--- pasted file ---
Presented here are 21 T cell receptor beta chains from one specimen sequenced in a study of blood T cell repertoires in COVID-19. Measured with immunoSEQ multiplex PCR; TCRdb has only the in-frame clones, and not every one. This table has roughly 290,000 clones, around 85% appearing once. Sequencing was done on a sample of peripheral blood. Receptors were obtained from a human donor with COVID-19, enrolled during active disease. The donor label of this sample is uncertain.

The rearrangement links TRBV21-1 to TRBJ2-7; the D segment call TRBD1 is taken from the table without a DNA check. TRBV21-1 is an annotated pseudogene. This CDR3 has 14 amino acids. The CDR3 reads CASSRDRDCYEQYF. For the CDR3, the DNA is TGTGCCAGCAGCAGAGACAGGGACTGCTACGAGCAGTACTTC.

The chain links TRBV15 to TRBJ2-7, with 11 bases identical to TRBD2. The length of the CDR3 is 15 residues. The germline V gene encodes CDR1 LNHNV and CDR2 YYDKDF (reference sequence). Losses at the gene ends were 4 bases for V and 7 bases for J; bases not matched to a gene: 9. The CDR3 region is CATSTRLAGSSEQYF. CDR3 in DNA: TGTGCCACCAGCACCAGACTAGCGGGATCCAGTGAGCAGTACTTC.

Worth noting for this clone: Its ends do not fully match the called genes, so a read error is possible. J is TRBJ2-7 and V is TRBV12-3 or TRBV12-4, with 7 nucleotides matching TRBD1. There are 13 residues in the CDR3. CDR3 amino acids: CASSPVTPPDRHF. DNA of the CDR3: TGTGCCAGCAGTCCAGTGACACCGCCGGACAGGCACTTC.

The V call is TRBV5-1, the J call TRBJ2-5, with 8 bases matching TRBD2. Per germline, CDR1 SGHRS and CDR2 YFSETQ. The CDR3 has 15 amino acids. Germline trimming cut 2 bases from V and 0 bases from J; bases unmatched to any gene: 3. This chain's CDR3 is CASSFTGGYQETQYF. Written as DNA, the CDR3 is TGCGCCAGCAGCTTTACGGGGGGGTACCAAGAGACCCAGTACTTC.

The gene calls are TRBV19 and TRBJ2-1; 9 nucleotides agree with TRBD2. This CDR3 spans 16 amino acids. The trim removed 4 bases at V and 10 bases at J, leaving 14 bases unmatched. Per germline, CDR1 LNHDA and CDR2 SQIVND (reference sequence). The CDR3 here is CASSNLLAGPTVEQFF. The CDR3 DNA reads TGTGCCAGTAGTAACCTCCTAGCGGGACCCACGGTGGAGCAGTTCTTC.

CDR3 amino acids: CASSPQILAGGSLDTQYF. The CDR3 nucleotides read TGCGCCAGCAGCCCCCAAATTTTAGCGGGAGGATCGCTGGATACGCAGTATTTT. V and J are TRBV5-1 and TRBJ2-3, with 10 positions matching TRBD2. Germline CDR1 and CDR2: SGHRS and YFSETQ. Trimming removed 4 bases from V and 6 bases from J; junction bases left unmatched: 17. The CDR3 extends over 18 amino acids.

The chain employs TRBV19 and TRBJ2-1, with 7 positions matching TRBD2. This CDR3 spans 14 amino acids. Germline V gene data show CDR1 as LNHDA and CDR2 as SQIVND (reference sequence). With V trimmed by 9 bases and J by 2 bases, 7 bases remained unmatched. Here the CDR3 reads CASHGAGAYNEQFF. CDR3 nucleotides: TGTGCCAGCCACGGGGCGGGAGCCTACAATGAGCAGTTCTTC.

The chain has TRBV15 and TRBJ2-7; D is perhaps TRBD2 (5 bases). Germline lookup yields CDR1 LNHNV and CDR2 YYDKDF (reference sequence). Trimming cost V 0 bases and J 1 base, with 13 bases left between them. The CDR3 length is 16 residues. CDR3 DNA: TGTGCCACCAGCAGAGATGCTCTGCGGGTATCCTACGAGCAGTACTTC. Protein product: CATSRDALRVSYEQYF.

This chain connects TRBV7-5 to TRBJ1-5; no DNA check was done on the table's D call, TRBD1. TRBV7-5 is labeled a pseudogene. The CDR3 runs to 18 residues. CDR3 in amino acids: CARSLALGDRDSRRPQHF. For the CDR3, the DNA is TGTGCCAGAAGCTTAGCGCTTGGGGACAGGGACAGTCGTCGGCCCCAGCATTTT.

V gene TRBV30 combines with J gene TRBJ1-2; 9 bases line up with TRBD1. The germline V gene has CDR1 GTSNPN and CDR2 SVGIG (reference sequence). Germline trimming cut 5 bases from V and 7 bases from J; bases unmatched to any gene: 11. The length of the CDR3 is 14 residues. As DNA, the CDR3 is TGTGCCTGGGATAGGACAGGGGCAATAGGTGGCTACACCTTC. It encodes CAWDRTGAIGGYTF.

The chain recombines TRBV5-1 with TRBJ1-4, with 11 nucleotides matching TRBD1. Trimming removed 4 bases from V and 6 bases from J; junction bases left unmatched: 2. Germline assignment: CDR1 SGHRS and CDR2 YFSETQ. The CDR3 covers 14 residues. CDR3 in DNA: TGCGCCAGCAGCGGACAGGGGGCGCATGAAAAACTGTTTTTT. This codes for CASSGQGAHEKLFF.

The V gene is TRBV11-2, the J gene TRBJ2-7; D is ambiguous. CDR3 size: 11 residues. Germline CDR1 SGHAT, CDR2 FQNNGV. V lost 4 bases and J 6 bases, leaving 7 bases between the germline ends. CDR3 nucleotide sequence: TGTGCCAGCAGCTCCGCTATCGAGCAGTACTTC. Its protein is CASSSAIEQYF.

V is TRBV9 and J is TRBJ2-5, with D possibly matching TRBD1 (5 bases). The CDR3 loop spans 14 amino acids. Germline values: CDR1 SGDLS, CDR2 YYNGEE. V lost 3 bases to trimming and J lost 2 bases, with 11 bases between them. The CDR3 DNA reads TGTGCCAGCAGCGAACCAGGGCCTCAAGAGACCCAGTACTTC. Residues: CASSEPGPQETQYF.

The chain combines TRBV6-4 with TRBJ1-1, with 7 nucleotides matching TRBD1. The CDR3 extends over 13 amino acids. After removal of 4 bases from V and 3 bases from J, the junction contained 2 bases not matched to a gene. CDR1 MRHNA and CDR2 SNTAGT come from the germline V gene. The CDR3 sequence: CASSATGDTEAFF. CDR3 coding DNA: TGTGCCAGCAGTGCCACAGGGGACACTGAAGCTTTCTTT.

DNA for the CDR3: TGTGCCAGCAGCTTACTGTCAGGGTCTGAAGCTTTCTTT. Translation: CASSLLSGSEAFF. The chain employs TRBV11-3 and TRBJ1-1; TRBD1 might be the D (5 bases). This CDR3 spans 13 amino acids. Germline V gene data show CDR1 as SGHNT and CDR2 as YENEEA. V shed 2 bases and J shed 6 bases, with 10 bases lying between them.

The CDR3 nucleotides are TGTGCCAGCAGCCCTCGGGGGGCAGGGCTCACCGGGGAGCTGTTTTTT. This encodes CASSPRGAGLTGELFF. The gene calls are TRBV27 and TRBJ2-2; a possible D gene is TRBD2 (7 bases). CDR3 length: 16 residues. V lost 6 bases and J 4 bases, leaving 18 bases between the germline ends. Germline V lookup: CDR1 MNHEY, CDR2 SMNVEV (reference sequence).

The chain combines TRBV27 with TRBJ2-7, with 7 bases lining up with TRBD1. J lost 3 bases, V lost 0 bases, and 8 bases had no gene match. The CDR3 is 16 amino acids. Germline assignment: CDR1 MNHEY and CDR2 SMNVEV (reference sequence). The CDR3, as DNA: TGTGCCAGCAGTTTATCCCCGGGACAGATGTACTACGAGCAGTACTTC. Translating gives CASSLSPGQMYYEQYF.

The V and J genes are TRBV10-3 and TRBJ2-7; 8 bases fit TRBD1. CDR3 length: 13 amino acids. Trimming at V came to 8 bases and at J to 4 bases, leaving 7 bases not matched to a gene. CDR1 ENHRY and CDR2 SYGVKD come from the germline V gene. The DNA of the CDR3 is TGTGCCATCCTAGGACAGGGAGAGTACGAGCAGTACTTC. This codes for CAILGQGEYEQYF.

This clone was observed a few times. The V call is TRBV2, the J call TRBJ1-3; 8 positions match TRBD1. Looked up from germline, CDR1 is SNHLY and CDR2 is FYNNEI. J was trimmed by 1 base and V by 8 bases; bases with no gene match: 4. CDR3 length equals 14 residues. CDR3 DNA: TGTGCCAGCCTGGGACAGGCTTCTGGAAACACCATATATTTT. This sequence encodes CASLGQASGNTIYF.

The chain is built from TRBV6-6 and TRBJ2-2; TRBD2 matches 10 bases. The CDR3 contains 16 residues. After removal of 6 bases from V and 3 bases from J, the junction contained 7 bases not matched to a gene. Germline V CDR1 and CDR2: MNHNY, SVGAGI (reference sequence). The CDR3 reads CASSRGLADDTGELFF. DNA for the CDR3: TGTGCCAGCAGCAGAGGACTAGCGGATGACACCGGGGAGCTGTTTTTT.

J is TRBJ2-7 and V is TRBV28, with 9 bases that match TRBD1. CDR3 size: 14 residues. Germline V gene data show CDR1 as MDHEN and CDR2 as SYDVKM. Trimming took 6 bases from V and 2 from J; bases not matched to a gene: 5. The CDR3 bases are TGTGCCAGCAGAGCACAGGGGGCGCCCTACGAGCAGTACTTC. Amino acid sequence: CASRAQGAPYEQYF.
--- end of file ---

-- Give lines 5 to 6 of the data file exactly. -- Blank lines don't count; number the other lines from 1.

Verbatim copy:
The V call is TRBV5-1, the J call TRBJ2-5, with 8 bases matching TRBD2. Per germline, CDR1 SGHRS and CDR2 YFSETQ. The CDR3 has 15 amino acids. Germline trimming cut 2 bases from V and 0 bases from J; bases unmatched to any gene: 3. This chain's CDR3 is CASSFTGGYQETQYF. Written as DNA, the CDR3 is TGCGCCAGCAGCTTTACGGGGGGGTACCAAGAGACCCAGTACTTC.

The gene calls are TRBV19 and TRBJ2-1; 9 nucleotides agree with TRBD2. This CDR3 spans 16 amino acids. The trim removed 4 bases at V and 10 bases at J, leaving 14 bases unmatched. Per germline, CDR1 LNHDA and CDR2 SQIVND (reference sequence). The CDR3 here is CASSNLLAGPTVEQFF. The CDR3 DNA reads TGTGCCAGTAGTAACCTCCTAGCGGGACCCACGGTGGAGCAGTTCTTC.